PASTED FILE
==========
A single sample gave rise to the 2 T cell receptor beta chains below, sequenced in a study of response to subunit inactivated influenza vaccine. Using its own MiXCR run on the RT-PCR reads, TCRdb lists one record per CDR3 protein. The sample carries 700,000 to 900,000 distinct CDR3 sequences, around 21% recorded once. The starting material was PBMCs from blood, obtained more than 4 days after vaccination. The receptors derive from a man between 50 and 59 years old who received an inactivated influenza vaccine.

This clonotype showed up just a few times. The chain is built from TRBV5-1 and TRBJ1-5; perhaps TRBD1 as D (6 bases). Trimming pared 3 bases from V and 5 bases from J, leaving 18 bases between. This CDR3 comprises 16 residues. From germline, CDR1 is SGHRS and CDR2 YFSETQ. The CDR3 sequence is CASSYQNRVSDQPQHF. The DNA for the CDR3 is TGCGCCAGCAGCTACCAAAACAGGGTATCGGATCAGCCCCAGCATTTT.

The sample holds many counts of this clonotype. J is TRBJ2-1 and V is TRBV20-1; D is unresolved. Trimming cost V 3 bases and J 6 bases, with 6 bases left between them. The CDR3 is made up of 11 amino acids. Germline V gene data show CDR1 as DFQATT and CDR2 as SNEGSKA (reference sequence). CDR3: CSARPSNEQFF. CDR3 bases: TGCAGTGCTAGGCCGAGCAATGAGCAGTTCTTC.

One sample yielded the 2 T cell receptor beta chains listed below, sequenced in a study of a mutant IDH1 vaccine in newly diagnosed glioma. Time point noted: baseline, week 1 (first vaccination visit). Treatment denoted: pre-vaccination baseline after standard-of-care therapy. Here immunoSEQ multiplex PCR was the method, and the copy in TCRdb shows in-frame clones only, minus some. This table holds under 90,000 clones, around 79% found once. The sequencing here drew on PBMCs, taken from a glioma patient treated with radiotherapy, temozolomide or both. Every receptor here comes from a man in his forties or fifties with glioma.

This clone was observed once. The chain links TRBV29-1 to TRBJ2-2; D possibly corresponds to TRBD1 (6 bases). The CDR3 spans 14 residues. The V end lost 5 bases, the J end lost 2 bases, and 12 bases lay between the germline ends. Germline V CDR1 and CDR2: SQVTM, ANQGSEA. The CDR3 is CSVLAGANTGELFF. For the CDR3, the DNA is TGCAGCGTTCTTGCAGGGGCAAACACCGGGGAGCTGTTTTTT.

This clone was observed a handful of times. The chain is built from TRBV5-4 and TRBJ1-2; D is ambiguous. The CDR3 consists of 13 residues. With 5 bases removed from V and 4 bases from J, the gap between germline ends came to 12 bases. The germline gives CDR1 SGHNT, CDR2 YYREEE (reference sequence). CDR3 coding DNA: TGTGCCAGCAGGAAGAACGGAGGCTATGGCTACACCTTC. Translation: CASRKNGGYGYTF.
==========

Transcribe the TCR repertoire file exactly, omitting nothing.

A single sample gave rise to the 2 T cell receptor beta chains below, sequenced in a study of response to subunit inactivated influenza vaccine. Using its own MiXCR run on the RT-PCR reads, TCRdb lists one record per CDR3 protein. The sample carries 700,000 to 900,000 distinct CDR3 sequences, around 21% recorded once. The starting material was PBMCs from blood, obtained more than 4 days after vaccination. The receptors derive from a man between 50 and 59 years old who received an inactivated influenza vaccine.

This clonotype showed up just a few times. The chain is built from TRBV5-1 and TRBJ1-5; perhaps TRBD1 as D (6 bases). Trimming pared 3 bases from V and 5 bases from J, leaving 18 bases between. This CDR3 comprises 16 residues. From germline, CDR1 is SGHRS and CDR2 YFSETQ. The CDR3 sequence is CASSYQNRVSDQPQHF. The DNA for the CDR3 is TGCGCCAGCAGCTACCAAAACAGGGTATCGGATCAGCCCCAGCATTTT.

The sample holds many counts of this clonotype. J is TRBJ2-1 and V is TRBV20-1; D is unresolved. Trimming cost V 3 bases and J 6 bases, with 6 bases left between them. The CDR3 is made up of 11 amino acids. Germline V gene data show CDR1 as DFQATT and CDR2 as SNEGSKA (reference sequence). CDR3: CSARPSNEQFF. CDR3 bases: TGCAGTGCTAGGCCGAGCAATGAGCAGTTCTTC.

One sample yielded the 2 T cell receptor beta chains listed below, sequenced in a study of a mutant IDH1 vaccine in newly diagnosed glioma. Time point noted: baseline, week 1 (first vaccination visit). Treatment denoted: pre-vaccination baseline after standard-of-care therapy. Here immunoSEQ multiplex PCR was the method, and the copy in TCRdb shows in-frame clones only, minus some. This table holds under 90,000 clones, around 79% found once. The sequencing here drew on PBMCs, taken from a glioma patient treated with radiotherapy, temozolomide or both. Every receptor here comes from a man in his forties or fifties with glioma.

This clone was observed once. The chain links TRBV29-1 to TRBJ2-2; D possibly corresponds to TRBD1 (6 bases). The CDR3 spans 14 residues. The V end lost 5 bases, the J end lost 2 bases, and 12 bases lay between the germline ends. Germline V CDR1 and CDR2: SQVTM, ANQGSEA. The CDR3 is CSVLAGANTGELFF. For the CDR3, the DNA is TGCAGCGTTCTTGCAGGGGCAAACACCGGGGAGCTGTTTTTT.

This clone was observed a handful of times. The chain is built from TRBV5-4 and TRBJ1-2; D is ambiguous. The CDR3 consists of 13 residues. With 5 bases removed from V and 4 bases from J, the gap between germline ends came to 12 bases. The germline gives CDR1 SGHNT, CDR2 YYREEE (reference sequence). CDR3 coding DNA: TGTGCCAGCAGGAAGAACGGAGGCTATGGCTACACCTTC. Translation: CASRKNGGYGYTF.